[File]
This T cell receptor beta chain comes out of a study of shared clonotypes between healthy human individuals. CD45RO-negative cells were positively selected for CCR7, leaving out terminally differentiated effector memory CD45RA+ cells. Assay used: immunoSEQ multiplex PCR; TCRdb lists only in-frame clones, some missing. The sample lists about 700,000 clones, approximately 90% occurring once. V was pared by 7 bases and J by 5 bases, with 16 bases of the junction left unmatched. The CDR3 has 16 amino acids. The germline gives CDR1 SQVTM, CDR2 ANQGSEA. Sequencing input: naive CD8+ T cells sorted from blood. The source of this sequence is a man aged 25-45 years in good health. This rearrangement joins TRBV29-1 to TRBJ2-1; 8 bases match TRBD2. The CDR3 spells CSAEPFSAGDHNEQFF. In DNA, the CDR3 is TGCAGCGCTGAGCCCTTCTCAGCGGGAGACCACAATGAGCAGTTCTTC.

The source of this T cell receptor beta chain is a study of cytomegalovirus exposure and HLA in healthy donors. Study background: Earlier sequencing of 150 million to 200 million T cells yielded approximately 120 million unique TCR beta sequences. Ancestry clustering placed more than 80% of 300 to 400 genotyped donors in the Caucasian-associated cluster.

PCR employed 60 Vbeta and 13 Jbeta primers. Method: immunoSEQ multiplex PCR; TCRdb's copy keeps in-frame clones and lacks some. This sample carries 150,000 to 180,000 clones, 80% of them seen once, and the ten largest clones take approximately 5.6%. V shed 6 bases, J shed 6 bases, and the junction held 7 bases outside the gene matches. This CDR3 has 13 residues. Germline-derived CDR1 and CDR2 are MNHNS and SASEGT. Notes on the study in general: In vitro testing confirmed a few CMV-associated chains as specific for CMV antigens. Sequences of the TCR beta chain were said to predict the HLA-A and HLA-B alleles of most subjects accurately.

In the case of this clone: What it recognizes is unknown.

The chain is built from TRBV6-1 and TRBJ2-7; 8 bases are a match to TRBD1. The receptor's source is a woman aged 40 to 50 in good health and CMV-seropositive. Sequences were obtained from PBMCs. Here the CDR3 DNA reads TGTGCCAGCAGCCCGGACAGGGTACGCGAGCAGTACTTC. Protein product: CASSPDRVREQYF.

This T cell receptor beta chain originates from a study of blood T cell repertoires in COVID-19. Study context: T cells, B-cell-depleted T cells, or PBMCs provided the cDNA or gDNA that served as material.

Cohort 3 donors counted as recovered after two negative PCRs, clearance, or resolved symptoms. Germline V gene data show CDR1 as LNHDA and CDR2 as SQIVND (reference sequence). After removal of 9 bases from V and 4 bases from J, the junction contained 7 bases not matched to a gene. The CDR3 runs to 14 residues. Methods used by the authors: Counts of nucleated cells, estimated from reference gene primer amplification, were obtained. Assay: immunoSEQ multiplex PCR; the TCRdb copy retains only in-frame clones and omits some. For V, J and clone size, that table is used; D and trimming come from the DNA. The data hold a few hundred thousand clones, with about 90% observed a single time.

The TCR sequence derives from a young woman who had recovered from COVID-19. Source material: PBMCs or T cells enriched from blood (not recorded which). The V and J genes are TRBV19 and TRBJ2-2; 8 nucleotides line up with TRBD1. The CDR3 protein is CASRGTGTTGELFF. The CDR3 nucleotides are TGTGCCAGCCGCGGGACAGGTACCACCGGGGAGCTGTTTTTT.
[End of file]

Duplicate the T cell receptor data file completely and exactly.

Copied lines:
This T cell receptor beta chain comes out of a study of shared clonotypes between healthy human individuals. CD45RO-negative cells were positively selected for CCR7, leaving out terminally differentiated effector memory CD45RA+ cells. Assay used: immunoSEQ multiplex PCR; TCRdb lists only in-frame clones, some missing. The sample lists about 700,000 clones, approximately 90% occurring once. V was pared by 7 bases and J by 5 bases, with 16 bases of the junction left unmatched. The CDR3 has 16 amino acids. The germline gives CDR1 SQVTM, CDR2 ANQGSEA. Sequencing input: naive CD8+ T cells sorted from blood. The source of this sequence is a man aged 25-45 years in good health. This rearrangement joins TRBV29-1 to TRBJ2-1; 8 bases match TRBD2. The CDR3 spells CSAEPFSAGDHNEQFF. In DNA, the CDR3 is TGCAGCGCTGAGCCCTTCTCAGCGGGAGACCACAATGAGCAGTTCTTC.

The source of this T cell receptor beta chain is a study of cytomegalovirus exposure and HLA in healthy donors. Study background: Earlier sequencing of 150 million to 200 million T cells yielded approximately 120 million unique TCR beta sequences. Ancestry clustering placed more than 80% of 300 to 400 genotyped donors in the Caucasian-associated cluster.

PCR employed 60 Vbeta and 13 Jbeta primers. Method: immunoSEQ multiplex PCR; TCRdb's copy keeps in-frame clones and lacks some. This sample carries 150,000 to 180,000 clones, 80% of them seen once, and the ten largest clones take approximately 5.6%. V shed 6 bases, J shed 6 bases, and the junction held 7 bases outside the gene matches. This CDR3 has 13 residues. Germline-derived CDR1 and CDR2 are MNHNS and SASEGT. Notes on the study in general: In vitro testing confirmed a few CMV-associated chains as specific for CMV antigens. Sequences of the TCR beta chain were said to predict the HLA-A and HLA-B alleles of most subjects accurately.

In the case of this clone: What it recognizes is unknown.

The chain is built from TRBV6-1 and TRBJ2-7; 8 bases are a match to TRBD1. The receptor's source is a woman aged 40 to 50 in good health and CMV-seropositive. Sequences were obtained from PBMCs. Here the CDR3 DNA reads TGTGCCAGCAGCCCGGACAGGGTACGCGAGCAGTACTTC. Protein product: CASSPDRVREQYF.

This T cell receptor beta chain originates from a study of blood T cell repertoires in COVID-19. Study context: T cells, B-cell-depleted T cells, or PBMCs provided the cDNA or gDNA that served as material.

Cohort 3 donors counted as recovered after two negative PCRs, clearance, or resolved symptoms. Germline V gene data show CDR1 as LNHDA and CDR2 as SQIVND (reference sequence). After removal of 9 bases from V and 4 bases from J, the junction contained 7 bases not matched to a gene. The CDR3 runs to 14 residues. Methods used by the authors: Counts of nucleated cells, estimated from reference gene primer amplification, were obtained. Assay: immunoSEQ multiplex PCR; the TCRdb copy retains only in-frame clones and omits some. For V, J and clone size, that table is used; D and trimming come from the DNA. The data hold a few hundred thousand clones, with about 90% observed a single time.

The TCR sequence derives from a young woman who had recovered from COVID-19. Source material: PBMCs or T cells enriched from blood (not recorded which). The V and J genes are TRBV19 and TRBJ2-2; 8 nucleotides line up with TRBD1. The CDR3 protein is CASRGTGTTGELFF. The CDR3 nucleotides are TGTGCCAGCCGCGGGACAGGTACCACCGGGGAGCTGTTTTTT.